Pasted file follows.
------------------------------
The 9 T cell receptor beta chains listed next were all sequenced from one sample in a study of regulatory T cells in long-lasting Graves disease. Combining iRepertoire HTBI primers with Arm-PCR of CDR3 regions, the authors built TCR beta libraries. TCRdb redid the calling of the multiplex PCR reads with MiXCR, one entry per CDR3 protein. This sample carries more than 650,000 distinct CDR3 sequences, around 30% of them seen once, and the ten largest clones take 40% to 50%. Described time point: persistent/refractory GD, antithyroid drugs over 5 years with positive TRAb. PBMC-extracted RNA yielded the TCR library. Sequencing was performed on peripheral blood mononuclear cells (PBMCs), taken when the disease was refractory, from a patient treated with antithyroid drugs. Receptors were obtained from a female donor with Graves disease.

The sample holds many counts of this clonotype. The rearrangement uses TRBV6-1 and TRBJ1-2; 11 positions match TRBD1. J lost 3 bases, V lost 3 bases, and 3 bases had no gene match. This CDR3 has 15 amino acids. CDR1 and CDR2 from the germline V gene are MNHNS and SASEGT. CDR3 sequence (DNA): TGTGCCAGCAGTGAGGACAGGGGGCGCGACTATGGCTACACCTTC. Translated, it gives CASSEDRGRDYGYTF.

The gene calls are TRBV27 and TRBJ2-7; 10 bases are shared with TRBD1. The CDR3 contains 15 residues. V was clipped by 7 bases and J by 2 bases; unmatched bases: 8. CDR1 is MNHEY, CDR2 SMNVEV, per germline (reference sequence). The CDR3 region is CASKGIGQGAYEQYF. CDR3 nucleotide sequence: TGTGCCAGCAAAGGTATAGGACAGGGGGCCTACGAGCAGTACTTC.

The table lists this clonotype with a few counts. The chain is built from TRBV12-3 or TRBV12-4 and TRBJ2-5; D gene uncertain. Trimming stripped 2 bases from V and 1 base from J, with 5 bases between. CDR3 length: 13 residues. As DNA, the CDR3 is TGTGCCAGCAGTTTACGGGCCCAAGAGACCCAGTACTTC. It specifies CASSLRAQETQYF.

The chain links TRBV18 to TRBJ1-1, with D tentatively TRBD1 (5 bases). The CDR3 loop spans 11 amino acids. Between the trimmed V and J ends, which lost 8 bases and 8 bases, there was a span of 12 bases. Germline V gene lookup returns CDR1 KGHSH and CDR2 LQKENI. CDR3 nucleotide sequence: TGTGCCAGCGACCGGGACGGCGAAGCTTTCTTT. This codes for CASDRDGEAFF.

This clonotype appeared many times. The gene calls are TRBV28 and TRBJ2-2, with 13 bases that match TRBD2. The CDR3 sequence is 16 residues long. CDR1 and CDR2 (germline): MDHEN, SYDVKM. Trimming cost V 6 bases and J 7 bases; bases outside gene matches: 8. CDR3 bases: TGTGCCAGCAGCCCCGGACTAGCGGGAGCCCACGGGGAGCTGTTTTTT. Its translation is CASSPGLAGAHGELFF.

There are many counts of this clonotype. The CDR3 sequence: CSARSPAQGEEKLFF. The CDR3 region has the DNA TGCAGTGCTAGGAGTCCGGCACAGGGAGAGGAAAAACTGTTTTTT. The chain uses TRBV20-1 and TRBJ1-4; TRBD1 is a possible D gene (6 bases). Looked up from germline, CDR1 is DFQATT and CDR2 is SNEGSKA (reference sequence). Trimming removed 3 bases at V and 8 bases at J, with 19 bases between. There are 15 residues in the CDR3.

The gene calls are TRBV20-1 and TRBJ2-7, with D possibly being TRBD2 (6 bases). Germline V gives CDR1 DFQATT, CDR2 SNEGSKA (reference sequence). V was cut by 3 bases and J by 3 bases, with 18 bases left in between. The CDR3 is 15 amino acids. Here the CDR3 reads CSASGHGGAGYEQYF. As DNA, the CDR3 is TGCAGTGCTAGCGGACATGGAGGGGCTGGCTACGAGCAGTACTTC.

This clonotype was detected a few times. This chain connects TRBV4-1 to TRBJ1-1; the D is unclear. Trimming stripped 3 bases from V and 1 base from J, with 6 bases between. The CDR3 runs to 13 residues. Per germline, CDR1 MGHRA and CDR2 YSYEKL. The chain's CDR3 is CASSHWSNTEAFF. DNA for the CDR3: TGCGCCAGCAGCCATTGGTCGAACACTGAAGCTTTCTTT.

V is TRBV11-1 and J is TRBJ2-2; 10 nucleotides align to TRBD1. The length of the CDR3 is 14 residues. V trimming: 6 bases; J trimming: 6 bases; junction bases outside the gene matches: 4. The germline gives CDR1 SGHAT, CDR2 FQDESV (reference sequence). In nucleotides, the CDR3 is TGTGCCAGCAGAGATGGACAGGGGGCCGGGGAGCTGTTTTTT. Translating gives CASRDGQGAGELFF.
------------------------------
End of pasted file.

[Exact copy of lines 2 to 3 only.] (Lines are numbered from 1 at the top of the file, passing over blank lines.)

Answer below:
The sample holds many counts of this clonotype. The rearrangement uses TRBV6-1 and TRBJ1-2; 11 positions match TRBD1. J lost 3 bases, V lost 3 bases, and 3 bases had no gene match. This CDR3 has 15 amino acids. CDR1 and CDR2 from the germline V gene are MNHNS and SASEGT. CDR3 sequence (DNA): TGTGCCAGCAGTGAGGACAGGGGGCGCGACTATGGCTACACCTTC. Translated, it gives CASSEDRGRDYGYTF.

The gene calls are TRBV27 and TRBJ2-7; 10 bases are shared with TRBD1. The CDR3 contains 15 residues. V was clipped by 7 bases and J by 2 bases; unmatched bases: 8. CDR1 is MNHEY, CDR2 SMNVEV, per germline (reference sequence). The CDR3 region is CASKGIGQGAYEQYF. CDR3 nucleotide sequence: TGTGCCAGCAAAGGTATAGGACAGGGGGCCTACGAGCAGTACTTC.